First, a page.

Horizontal transfer of OC1 transposons in the Tasmanian devilReportar como inadecuado




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BMC Genomics

, 14:134

Comparative and evolutionary genomics

Abstract

BackgroundThere is growing recognition that horizontal DNA transfer, a process known to be common in prokaryotes, is also a significant source of genomic variation in eukaryotes. Horizontal transfer of transposable elements HTT may be especially prevalent in eukaryotes given the inherent mobility, widespread occurrence, and prolific abundance of these elements in many eukaryotic genomes.

ResultsHere, we provide evidence for a new case of HTT of the transposon family OposCharlie1 OC1 in the Tasmanian devil, Sarcophilus harrisii. Bioinformatic analyses of OC1 sequences in the Tasmanian devil genome suggest that this transposon infiltrated the common ancestor of the Dasyuridae family ~17 million years ago. This estimate is corroborated by a PCR-based screen for the presence-absence of this family in Tasmanian devils and closely-related species.

ConclusionsThis case of HTT is the first to be reported in dasyurids. It brings the number of animal lineages independently invaded by OC1 to 12, and adds a fourth continent to the pandemic-like pattern of invasion of this transposon. In the context of these data, we discuss the evolutionary history of this transposon family and its potential impact on the diversification of marsupials.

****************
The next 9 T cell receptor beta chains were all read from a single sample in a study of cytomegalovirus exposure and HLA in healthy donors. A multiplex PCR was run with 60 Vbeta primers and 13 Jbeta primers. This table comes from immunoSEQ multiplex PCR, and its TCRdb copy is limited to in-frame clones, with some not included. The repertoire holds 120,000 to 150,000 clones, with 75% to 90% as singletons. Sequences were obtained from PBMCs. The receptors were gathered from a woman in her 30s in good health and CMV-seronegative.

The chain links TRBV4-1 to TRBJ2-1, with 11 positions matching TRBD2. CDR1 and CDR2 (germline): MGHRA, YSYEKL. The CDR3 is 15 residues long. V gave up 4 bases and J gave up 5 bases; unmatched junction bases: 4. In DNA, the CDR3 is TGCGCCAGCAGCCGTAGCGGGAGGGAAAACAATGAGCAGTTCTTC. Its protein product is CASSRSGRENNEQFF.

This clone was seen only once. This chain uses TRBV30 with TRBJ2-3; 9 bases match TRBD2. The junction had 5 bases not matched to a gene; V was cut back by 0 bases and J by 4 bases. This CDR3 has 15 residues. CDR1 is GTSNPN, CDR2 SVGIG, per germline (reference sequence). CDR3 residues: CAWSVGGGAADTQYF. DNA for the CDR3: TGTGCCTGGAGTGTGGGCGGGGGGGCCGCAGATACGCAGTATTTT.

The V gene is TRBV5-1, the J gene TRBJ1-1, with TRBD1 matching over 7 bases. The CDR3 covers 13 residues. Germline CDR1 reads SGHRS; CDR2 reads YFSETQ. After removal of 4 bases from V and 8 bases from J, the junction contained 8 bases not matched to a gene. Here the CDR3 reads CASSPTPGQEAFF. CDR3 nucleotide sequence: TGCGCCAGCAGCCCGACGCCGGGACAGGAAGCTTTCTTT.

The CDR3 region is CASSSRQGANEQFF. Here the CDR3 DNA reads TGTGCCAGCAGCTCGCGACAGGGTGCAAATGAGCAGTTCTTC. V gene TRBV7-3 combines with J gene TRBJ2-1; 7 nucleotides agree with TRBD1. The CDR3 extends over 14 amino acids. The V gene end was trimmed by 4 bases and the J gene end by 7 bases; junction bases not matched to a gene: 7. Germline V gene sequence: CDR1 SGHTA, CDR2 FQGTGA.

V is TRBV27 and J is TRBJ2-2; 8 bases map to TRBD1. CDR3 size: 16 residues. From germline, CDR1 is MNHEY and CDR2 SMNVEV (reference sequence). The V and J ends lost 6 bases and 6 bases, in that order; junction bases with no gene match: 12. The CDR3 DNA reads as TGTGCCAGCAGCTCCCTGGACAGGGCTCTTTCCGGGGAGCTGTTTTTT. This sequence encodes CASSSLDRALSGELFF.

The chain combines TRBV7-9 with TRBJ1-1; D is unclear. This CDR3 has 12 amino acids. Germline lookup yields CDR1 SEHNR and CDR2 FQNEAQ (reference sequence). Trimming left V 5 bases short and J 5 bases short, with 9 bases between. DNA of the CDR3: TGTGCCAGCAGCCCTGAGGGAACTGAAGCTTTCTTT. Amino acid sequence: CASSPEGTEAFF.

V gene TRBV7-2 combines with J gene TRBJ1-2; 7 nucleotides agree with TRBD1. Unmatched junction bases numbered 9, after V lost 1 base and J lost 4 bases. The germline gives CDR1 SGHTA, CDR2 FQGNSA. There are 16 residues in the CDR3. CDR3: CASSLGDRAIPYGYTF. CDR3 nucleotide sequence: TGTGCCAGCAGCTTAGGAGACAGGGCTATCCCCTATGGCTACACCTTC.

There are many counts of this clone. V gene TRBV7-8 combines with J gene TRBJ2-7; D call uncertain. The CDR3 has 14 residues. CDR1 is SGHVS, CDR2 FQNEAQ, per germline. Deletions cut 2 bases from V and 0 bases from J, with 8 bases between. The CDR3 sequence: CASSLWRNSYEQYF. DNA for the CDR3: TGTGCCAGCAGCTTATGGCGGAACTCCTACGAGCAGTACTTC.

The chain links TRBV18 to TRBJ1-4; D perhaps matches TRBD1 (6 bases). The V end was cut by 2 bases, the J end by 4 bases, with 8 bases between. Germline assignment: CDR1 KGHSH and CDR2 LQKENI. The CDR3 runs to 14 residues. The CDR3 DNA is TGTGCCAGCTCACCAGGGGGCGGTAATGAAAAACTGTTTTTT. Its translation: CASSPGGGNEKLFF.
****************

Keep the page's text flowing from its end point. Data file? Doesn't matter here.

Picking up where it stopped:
KeywordsHorizontal transfer Transposable element Tasmanian devil Sarcophilus harrisii Electronic supplementary materialThe online version of this article doi:10.1186-1471-2164-14-134 contains supplementary material, which is available to authorized users.

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Autor: Clement Gilbert - Paul Waters - Cedric Feschotte - Sarah Schaack

Fuente: https://link.springer.com/







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